It’s looking like South Burlington is slated to become the high-density housing center for Chittenden County. We must consider: Is this what we want? Don’t the people of South Burlington deserve the same vistas, lack of congestion and pollution-free neighborhoods as the people of Jericho, Shelburne or Charlotte?

In 1990, South Burlington had a population of 12,845. In 2020, the population was 20,292. That’s a staggering increase of 63 percent in just 30 years. The state did a study in 2013 that projected there would be 670,000 people in Vermont by 2030. Those projections are now hopelessly low. South Burlington’s population may well exceed 30,000 by 2030 and the state as a whole will surpass 850,000 people.

There has been a profound shift in population projections. The COVID-19 pandemic has drastically changed our future. Global warming has moderated our winters, and our quality of life is being lauded in many different studies.

In our highly mobile society, thousands of out-of-staters are waiting for a chance to relocate here. Their high population-density makes catching COVID-19 a real safety hazard. They are also more likely to become victims of crime, and less access essential goods or services in times of crisis.

Allied Van Lines data shows that Vermont has the highest percentage of inbound moves, while New Jersey has the highest percentage of outbound moves. These migration patterns are projected to hold steady in the next decade. Vermont’s real estate prices have skyrocketed since the pandemic started.

How many people are too many? We must decide at the state, county, city and town levels what our maximum density is going to be. Each community can’t plan in isolation or kick their green-space requirements down the road to the next town. We can’t let developers build homes and destroy our wild spaces without any controls.

Where do the developers live who want to plow under all our available green space? Do the supporters of the F-35 — or our congressional delegation and business owners who profit from their presence — live directly in their flight path? Or are they safely removed from hearing the deafening noise?

World population has more than doubled since 1970. If someone were to ask us whether the people of developing countries have the same rights as the people of Vermont, I feel certain we would say yes. Well, if all these billions of people had SUVs, several wide-screen TVs, air conditioners, oil or gas heat, snow blowers, lawn mowers, microwaves, several computers and the countless other appliances Vermonters take for granted, the Earth would cease to exist. Likewise, if everyone who wants a home on a half-acre is allowed to move to Vermont, the Green Mountain State as we know it now will also cease to exist.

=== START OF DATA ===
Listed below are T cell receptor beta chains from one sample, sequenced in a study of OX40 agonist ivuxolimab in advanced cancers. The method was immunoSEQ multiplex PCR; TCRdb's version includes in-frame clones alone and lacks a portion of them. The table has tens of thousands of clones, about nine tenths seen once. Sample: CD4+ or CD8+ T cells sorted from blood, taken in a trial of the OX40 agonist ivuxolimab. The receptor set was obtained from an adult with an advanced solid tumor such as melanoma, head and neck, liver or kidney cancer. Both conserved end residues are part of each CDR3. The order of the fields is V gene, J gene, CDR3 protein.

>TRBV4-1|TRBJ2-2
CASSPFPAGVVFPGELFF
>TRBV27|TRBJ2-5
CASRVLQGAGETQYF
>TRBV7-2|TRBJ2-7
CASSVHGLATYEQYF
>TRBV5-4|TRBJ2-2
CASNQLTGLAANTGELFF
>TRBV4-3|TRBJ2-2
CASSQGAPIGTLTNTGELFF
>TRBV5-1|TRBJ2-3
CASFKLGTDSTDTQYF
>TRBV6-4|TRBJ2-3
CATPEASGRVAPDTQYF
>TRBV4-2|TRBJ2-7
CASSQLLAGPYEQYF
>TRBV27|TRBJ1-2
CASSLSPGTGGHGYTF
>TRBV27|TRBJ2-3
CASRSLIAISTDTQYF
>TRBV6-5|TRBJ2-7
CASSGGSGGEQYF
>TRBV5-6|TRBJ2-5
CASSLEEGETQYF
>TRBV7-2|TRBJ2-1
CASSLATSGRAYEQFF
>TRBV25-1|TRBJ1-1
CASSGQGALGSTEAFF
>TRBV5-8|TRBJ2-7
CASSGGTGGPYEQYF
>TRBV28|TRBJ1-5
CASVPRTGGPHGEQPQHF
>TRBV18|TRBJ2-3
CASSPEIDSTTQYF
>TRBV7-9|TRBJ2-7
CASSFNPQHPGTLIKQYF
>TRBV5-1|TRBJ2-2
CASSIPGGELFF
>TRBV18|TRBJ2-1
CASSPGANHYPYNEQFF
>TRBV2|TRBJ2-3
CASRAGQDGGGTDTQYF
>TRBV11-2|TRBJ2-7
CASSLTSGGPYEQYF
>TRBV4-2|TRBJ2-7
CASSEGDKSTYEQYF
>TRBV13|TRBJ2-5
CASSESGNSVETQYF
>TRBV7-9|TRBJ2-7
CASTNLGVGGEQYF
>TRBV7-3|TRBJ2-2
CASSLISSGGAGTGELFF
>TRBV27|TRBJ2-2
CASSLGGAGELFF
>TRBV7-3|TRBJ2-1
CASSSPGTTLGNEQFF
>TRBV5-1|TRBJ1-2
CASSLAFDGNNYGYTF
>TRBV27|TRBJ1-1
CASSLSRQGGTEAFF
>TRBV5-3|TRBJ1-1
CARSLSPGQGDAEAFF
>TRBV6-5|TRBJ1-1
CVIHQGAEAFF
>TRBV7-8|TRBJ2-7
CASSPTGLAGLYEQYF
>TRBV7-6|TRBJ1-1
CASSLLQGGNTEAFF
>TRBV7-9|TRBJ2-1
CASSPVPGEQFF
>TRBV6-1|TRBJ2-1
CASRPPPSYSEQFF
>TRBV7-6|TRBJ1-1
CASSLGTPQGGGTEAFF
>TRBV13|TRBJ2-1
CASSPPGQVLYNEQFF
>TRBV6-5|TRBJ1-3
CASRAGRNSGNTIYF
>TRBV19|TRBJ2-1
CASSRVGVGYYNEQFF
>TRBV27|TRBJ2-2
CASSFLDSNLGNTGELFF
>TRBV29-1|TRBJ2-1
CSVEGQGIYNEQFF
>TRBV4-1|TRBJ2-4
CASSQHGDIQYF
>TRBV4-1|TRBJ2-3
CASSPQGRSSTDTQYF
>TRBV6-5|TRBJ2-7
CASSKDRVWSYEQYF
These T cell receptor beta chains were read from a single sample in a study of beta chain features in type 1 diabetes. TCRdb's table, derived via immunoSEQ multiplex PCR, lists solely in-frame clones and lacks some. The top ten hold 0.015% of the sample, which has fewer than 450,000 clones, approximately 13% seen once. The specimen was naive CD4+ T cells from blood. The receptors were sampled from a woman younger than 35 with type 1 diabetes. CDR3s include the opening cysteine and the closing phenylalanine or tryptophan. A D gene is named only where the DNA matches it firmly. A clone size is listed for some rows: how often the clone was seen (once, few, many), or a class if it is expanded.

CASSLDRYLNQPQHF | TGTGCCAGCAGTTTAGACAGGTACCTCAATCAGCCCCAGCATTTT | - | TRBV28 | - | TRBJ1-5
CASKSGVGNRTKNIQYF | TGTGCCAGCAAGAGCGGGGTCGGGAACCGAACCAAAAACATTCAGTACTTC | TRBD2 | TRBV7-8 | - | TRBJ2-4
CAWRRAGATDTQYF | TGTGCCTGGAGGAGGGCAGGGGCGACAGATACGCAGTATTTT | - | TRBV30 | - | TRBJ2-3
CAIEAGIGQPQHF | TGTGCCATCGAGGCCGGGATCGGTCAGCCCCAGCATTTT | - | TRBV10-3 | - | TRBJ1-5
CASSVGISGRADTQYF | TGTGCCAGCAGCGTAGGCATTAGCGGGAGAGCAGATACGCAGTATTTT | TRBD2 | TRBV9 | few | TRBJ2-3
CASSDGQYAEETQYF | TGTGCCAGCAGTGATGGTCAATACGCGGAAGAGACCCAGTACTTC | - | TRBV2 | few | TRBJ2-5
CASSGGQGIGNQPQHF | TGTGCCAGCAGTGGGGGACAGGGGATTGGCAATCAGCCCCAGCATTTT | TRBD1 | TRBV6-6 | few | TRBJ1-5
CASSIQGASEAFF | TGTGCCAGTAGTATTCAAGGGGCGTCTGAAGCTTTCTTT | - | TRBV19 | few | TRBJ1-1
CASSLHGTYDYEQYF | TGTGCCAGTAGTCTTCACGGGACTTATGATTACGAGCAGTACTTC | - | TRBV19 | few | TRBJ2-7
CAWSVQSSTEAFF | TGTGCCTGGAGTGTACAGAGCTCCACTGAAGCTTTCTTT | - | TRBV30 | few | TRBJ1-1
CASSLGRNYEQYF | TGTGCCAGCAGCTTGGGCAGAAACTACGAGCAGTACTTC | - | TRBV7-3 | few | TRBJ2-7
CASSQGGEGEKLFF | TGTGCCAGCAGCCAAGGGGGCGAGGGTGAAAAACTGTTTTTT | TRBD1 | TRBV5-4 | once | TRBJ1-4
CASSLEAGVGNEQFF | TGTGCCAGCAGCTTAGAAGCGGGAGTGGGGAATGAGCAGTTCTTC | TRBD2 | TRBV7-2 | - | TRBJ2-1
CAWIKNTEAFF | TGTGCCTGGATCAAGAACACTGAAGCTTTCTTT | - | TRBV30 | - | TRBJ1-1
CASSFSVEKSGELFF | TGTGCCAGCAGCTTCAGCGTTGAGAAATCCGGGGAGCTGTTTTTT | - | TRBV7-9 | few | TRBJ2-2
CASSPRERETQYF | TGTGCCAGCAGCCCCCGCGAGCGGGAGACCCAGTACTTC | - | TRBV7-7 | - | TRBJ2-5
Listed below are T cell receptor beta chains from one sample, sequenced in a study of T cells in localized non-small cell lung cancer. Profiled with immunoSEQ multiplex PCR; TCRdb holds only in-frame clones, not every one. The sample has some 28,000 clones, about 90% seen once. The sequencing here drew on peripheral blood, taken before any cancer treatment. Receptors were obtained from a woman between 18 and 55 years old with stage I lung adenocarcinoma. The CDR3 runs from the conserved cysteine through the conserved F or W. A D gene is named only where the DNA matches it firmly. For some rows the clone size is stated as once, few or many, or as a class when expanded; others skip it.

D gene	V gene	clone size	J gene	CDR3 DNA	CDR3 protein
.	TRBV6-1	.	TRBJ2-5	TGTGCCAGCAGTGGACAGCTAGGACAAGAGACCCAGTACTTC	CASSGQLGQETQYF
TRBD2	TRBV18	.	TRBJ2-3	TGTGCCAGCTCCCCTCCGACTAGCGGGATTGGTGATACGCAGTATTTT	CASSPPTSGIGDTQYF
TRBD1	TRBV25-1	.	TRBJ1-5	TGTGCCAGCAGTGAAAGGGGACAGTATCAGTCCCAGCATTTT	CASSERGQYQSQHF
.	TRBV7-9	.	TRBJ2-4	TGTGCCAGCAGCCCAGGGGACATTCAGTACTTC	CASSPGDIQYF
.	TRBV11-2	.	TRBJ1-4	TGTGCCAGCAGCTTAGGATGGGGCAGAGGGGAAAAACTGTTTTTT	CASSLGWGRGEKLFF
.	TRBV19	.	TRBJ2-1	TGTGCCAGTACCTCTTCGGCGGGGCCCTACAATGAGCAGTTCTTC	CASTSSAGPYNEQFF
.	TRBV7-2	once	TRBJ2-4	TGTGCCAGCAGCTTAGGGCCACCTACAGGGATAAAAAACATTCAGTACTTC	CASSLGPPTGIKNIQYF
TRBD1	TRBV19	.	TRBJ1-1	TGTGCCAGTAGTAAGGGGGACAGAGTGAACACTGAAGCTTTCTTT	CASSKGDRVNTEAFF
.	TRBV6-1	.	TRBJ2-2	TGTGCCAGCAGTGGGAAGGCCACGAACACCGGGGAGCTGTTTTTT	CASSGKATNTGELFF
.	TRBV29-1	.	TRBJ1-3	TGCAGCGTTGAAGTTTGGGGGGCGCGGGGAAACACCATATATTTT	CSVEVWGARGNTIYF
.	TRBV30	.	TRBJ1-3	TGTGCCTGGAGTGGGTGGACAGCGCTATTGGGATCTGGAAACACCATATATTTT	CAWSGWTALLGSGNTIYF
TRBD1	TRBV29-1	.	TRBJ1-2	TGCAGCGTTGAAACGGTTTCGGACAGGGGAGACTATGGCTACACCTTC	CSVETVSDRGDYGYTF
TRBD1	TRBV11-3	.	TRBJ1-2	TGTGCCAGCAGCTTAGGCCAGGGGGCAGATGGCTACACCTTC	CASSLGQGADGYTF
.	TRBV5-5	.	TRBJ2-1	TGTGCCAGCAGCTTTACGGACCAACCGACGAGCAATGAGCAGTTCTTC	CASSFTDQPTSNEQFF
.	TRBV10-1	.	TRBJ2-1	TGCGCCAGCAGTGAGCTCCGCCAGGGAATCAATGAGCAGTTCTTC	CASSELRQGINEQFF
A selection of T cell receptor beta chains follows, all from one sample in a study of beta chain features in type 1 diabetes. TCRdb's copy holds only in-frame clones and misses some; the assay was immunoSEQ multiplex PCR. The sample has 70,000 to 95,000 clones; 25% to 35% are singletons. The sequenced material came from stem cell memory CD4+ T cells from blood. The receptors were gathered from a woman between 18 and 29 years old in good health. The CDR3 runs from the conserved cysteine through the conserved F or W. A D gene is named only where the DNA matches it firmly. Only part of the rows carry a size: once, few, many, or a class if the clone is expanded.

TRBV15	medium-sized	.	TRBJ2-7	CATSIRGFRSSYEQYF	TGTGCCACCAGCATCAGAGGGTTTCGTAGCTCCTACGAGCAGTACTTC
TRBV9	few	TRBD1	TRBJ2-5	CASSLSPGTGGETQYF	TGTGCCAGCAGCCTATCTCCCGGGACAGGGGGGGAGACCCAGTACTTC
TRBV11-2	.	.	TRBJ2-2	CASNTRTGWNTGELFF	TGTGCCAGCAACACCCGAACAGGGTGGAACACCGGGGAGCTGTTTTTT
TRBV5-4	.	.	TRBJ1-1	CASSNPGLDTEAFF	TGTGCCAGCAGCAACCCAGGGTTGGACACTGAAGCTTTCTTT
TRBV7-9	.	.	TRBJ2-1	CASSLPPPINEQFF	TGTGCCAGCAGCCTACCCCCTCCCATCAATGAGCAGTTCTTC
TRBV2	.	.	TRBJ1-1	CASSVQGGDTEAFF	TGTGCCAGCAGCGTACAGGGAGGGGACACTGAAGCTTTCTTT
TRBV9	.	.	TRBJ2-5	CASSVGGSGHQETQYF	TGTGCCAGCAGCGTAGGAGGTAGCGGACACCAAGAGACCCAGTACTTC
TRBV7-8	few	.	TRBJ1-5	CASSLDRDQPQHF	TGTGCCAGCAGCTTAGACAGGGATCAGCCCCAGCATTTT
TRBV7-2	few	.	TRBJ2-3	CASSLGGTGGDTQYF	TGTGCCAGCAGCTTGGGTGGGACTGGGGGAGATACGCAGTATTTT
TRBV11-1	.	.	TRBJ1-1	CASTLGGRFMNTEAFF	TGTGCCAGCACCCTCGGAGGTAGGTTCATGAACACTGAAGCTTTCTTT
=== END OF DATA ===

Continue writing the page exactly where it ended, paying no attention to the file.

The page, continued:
But we can’t make South Burlington a gated community. We can’t refuse admittance to those who want to share our bounty. When the clamor for more housing also combines with developers wanting to make more money, is the future preservation of our unspoiled wilderness doomed?

It doesn’t have to be. We can do both at the same time. We can offer new housing while still preserving our land.

How do we handle the inevitable influx of people who want a safer, greener, more humane environment without destroying the very land we all wish to cherish? First, we must create steadfast density requirements, and prohibit the destruction of our last remaining wilderness areas. Then we can reclaim vacant shopping and industrial parks, rewild them in part with green space, and build affordable housing. Nobody has yet torn up a parking lot to plant a forest. We can be the first community to reclaim and rewild parts of our city.

The United States can’t admit every person who wants to live here. That’s why there are immigration quotas. Neither can South Burlington. But we can’t have an immigration quota. The only way we can limit our growth is by sensible planning and development limits. Without them, all our highways will wind up looking like the New Jersey Turnpike.

There is a terrible irony here. People are attracted to Vermont because of our green way of life. And so, developers, seeing the projected population increase, want to pack housing into wild areas that will ultimately destroy the reasons out-of-staters moved here in the first place.

Beware of any developer who wants to doubletalk you into thinking that an apartment complex in the beautiful, treed forest parcel that you enjoy seeing every day will be good for your quality of life. All he is looking at is his bottom line. Let him move there first. You have the right to look at trees and not concrete.


Joe Randazzo, a 37-year South Burlington resident, is a former member of the city’s zoning and development review boards.

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